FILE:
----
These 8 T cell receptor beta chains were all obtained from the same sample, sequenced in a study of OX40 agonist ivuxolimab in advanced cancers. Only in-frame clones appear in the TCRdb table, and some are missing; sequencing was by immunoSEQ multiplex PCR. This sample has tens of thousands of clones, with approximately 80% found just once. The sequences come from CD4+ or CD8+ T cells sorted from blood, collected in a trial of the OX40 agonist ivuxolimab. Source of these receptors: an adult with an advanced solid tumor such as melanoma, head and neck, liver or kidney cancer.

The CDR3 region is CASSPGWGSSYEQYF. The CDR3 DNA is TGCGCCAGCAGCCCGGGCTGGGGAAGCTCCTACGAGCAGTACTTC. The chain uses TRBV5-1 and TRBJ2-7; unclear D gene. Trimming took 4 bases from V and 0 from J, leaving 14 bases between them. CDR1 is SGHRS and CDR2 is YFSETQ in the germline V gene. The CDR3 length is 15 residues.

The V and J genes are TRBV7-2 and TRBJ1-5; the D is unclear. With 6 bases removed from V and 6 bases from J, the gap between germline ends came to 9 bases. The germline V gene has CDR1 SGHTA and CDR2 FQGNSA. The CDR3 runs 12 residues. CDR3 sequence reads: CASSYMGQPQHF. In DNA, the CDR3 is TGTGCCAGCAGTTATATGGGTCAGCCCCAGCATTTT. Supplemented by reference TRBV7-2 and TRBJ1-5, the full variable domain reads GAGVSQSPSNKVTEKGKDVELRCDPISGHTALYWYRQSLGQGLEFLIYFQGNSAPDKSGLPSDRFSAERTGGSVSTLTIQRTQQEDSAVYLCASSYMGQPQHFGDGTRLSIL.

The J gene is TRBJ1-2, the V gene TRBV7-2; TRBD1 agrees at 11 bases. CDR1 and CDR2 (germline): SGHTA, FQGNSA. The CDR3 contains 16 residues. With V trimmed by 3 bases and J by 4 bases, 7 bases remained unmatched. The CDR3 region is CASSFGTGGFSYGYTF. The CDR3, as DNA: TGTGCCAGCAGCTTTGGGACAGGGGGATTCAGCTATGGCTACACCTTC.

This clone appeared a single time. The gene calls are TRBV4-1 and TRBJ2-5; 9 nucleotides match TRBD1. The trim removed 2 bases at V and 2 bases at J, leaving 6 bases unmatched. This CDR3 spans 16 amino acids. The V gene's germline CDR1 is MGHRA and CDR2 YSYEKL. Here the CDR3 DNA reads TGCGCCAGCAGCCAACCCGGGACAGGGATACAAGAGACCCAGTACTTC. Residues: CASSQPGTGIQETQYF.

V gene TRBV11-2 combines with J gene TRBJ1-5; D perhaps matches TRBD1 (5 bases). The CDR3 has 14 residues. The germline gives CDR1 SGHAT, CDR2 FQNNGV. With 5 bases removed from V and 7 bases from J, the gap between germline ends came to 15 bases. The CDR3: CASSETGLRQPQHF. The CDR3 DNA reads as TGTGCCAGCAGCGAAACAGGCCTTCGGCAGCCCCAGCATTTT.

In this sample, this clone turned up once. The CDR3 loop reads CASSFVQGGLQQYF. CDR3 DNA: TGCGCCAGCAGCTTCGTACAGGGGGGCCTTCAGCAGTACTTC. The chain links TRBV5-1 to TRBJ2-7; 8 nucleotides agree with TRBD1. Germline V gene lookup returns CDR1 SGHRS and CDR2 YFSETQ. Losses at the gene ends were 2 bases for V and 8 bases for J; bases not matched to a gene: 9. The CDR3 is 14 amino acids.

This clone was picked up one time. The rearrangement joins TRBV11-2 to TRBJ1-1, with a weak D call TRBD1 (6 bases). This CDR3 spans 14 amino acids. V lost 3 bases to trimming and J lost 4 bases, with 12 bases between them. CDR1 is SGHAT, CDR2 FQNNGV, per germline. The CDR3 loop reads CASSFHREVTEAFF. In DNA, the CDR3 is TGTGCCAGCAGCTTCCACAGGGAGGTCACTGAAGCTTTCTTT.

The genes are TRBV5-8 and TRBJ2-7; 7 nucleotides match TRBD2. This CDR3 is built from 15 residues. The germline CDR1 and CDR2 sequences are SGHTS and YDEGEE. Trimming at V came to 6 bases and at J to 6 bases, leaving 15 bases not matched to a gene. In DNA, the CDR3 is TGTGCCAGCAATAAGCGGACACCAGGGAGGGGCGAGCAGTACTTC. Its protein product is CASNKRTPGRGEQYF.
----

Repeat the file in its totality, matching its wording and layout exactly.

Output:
These 8 T cell receptor beta chains were all obtained from the same sample, sequenced in a study of OX40 agonist ivuxolimab in advanced cancers. Only in-frame clones appear in the TCRdb table, and some are missing; sequencing was by immunoSEQ multiplex PCR. This sample has tens of thousands of clones, with approximately 80% found just once. The sequences come from CD4+ or CD8+ T cells sorted from blood, collected in a trial of the OX40 agonist ivuxolimab. Source of these receptors: an adult with an advanced solid tumor such as melanoma, head and neck, liver or kidney cancer.

The CDR3 region is CASSPGWGSSYEQYF. The CDR3 DNA is TGCGCCAGCAGCCCGGGCTGGGGAAGCTCCTACGAGCAGTACTTC. The chain uses TRBV5-1 and TRBJ2-7; unclear D gene. Trimming took 4 bases from V and 0 from J, leaving 14 bases between them. CDR1 is SGHRS and CDR2 is YFSETQ in the germline V gene. The CDR3 length is 15 residues.

The V and J genes are TRBV7-2 and TRBJ1-5; the D is unclear. With 6 bases removed from V and 6 bases from J, the gap between germline ends came to 9 bases. The germline V gene has CDR1 SGHTA and CDR2 FQGNSA. The CDR3 runs 12 residues. CDR3 sequence reads: CASSYMGQPQHF. In DNA, the CDR3 is TGTGCCAGCAGTTATATGGGTCAGCCCCAGCATTTT. Supplemented by reference TRBV7-2 and TRBJ1-5, the full variable domain reads GAGVSQSPSNKVTEKGKDVELRCDPISGHTALYWYRQSLGQGLEFLIYFQGNSAPDKSGLPSDRFSAERTGGSVSTLTIQRTQQEDSAVYLCASSYMGQPQHFGDGTRLSIL.

The J gene is TRBJ1-2, the V gene TRBV7-2; TRBD1 agrees at 11 bases. CDR1 and CDR2 (germline): SGHTA, FQGNSA. The CDR3 contains 16 residues. With V trimmed by 3 bases and J by 4 bases, 7 bases remained unmatched. The CDR3 region is CASSFGTGGFSYGYTF. The CDR3, as DNA: TGTGCCAGCAGCTTTGGGACAGGGGGATTCAGCTATGGCTACACCTTC.

This clone appeared a single time. The gene calls are TRBV4-1 and TRBJ2-5; 9 nucleotides match TRBD1. The trim removed 2 bases at V and 2 bases at J, leaving 6 bases unmatched. This CDR3 spans 16 amino acids. The V gene's germline CDR1 is MGHRA and CDR2 YSYEKL. Here the CDR3 DNA reads TGCGCCAGCAGCCAACCCGGGACAGGGATACAAGAGACCCAGTACTTC. Residues: CASSQPGTGIQETQYF.

V gene TRBV11-2 combines with J gene TRBJ1-5; D perhaps matches TRBD1 (5 bases). The CDR3 has 14 residues. The germline gives CDR1 SGHAT, CDR2 FQNNGV. With 5 bases removed from V and 7 bases from J, the gap between germline ends came to 15 bases. The CDR3: CASSETGLRQPQHF. The CDR3 DNA reads as TGTGCCAGCAGCGAAACAGGCCTTCGGCAGCCCCAGCATTTT.

In this sample, this clone turned up once. The CDR3 loop reads CASSFVQGGLQQYF. CDR3 DNA: TGCGCCAGCAGCTTCGTACAGGGGGGCCTTCAGCAGTACTTC. The chain links TRBV5-1 to TRBJ2-7; 8 nucleotides agree with TRBD1. Germline V gene lookup returns CDR1 SGHRS and CDR2 YFSETQ. Losses at the gene ends were 2 bases for V and 8 bases for J; bases not matched to a gene: 9. The CDR3 is 14 amino acids.

This clone was picked up one time. The rearrangement joins TRBV11-2 to TRBJ1-1, with a weak D call TRBD1 (6 bases). This CDR3 spans 14 amino acids. V lost 3 bases to trimming and J lost 4 bases, with 12 bases between them. CDR1 is SGHAT, CDR2 FQNNGV, per germline. The CDR3 loop reads CASSFHREVTEAFF. In DNA, the CDR3 is TGTGCCAGCAGCTTCCACAGGGAGGTCACTGAAGCTTTCTTT.

The genes are TRBV5-8 and TRBJ2-7; 7 nucleotides match TRBD2. This CDR3 is built from 15 residues. The germline CDR1 and CDR2 sequences are SGHTS and YDEGEE. Trimming at V came to 6 bases and at J to 6 bases, leaving 15 bases not matched to a gene. In DNA, the CDR3 is TGTGCCAGCAATAAGCGGACACCAGGGAGGGGCGAGCAGTACTTC. Its protein product is CASNKRTPGRGEQYF.